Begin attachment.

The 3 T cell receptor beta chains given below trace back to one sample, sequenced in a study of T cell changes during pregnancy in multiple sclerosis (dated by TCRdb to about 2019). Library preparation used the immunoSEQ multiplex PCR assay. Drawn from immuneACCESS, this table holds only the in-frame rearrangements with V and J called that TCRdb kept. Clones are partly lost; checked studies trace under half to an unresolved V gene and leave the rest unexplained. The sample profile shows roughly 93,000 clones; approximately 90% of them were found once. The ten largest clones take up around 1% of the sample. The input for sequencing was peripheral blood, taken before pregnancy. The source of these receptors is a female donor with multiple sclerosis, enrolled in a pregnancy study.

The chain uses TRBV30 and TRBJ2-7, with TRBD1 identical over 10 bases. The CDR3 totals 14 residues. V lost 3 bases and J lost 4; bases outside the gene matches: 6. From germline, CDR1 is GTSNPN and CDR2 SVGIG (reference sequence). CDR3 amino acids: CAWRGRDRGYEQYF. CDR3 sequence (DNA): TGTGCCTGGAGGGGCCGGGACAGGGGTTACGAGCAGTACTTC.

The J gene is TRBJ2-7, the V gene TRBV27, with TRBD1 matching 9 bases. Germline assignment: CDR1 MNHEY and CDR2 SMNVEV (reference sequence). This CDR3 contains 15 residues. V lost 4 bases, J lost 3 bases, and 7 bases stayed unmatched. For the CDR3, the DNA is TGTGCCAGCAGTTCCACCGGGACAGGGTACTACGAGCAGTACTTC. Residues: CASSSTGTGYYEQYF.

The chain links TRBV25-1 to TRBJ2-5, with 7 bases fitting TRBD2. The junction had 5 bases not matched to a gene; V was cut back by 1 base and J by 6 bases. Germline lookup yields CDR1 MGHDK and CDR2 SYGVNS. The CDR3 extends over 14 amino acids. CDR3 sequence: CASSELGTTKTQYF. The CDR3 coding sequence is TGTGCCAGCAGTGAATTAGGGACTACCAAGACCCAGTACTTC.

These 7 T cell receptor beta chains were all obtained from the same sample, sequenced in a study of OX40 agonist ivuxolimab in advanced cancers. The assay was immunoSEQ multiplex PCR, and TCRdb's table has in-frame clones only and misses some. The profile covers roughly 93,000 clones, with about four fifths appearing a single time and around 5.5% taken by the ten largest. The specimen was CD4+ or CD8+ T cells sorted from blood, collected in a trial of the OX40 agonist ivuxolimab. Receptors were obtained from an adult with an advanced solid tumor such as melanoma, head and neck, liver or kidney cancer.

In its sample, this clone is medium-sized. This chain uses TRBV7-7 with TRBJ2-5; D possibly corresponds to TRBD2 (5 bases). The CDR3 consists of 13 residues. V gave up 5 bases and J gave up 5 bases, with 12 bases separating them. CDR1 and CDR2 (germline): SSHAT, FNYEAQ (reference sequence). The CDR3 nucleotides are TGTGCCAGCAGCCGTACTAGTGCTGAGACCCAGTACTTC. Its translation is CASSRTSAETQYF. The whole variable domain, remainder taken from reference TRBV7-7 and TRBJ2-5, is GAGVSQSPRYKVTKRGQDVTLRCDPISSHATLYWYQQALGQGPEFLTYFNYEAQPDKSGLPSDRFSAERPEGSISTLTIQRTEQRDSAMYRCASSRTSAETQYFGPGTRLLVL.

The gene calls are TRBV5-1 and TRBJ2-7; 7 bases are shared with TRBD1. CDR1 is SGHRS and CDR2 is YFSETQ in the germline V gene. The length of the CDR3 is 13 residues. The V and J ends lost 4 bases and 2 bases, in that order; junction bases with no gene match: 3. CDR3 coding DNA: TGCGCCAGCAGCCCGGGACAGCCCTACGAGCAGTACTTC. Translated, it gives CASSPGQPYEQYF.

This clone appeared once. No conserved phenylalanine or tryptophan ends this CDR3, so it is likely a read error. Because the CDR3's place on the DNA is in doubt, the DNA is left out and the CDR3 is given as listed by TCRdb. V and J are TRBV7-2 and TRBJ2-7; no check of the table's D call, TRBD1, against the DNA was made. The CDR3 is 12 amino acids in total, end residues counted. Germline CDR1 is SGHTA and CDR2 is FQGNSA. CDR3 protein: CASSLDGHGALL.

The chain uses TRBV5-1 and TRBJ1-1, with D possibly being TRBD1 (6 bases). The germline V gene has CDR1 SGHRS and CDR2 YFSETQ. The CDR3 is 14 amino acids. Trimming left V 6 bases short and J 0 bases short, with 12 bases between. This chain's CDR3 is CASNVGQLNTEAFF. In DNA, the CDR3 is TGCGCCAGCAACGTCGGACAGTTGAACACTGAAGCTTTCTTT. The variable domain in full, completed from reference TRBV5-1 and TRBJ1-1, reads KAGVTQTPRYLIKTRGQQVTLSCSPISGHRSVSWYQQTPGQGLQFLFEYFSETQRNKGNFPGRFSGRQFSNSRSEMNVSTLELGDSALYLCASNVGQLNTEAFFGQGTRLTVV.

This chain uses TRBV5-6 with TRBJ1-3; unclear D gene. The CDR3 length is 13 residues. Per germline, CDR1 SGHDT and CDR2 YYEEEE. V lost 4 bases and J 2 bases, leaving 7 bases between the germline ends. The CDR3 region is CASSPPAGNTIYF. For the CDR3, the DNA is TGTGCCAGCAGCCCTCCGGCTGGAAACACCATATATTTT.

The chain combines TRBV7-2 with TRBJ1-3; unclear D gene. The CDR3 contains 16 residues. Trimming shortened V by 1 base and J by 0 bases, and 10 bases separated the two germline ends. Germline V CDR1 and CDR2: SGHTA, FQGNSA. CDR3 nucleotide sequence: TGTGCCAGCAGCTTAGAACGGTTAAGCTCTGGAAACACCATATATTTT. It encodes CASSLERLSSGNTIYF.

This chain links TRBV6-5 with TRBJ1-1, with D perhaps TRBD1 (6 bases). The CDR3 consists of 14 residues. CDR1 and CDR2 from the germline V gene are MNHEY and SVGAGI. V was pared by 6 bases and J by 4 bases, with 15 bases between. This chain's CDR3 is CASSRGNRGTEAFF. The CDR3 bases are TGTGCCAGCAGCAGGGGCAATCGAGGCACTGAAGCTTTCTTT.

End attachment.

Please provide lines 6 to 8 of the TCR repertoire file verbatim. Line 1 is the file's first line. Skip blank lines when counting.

In its sample, this clone is medium-sized. This chain uses TRBV7-7 with TRBJ2-5; D possibly corresponds to TRBD2 (5 bases). The CDR3 consists of 13 residues. V gave up 5 bases and J gave up 5 bases, with 12 bases separating them. CDR1 and CDR2 (germline): SSHAT, FNYEAQ (reference sequence). The CDR3 nucleotides are TGTGCCAGCAGCCGTACTAGTGCTGAGACCCAGTACTTC. Its translation is CASSRTSAETQYF. The whole variable domain, remainder taken from reference TRBV7-7 and TRBJ2-5, is GAGVSQSPRYKVTKRGQDVTLRCDPISSHATLYWYQQALGQGPEFLTYFNYEAQPDKSGLPSDRFSAERPEGSISTLTIQRTEQRDSAMYRCASSRTSAETQYFGPGTRLLVL.

The gene calls are TRBV5-1 and TRBJ2-7; 7 bases are shared with TRBD1. CDR1 is SGHRS and CDR2 is YFSETQ in the germline V gene. The length of the CDR3 is 13 residues. The V and J ends lost 4 bases and 2 bases, in that order; junction bases with no gene match: 3. CDR3 coding DNA: TGCGCCAGCAGCCCGGGACAGCCCTACGAGCAGTACTTC. Translated, it gives CASSPGQPYEQYF.

This clone appeared once. No conserved phenylalanine or tryptophan ends this CDR3, so it is likely a read error. Because the CDR3's place on the DNA is in doubt, the DNA is left out and the CDR3 is given as listed by TCRdb. V and J are TRBV7-2 and TRBJ2-7; no check of the table's D call, TRBD1, against the DNA was made. The CDR3 is 12 amino acids in total, end residues counted. Germline CDR1 is SGHTA and CDR2 is FQGNSA. CDR3 protein: CASSLDGHGALL.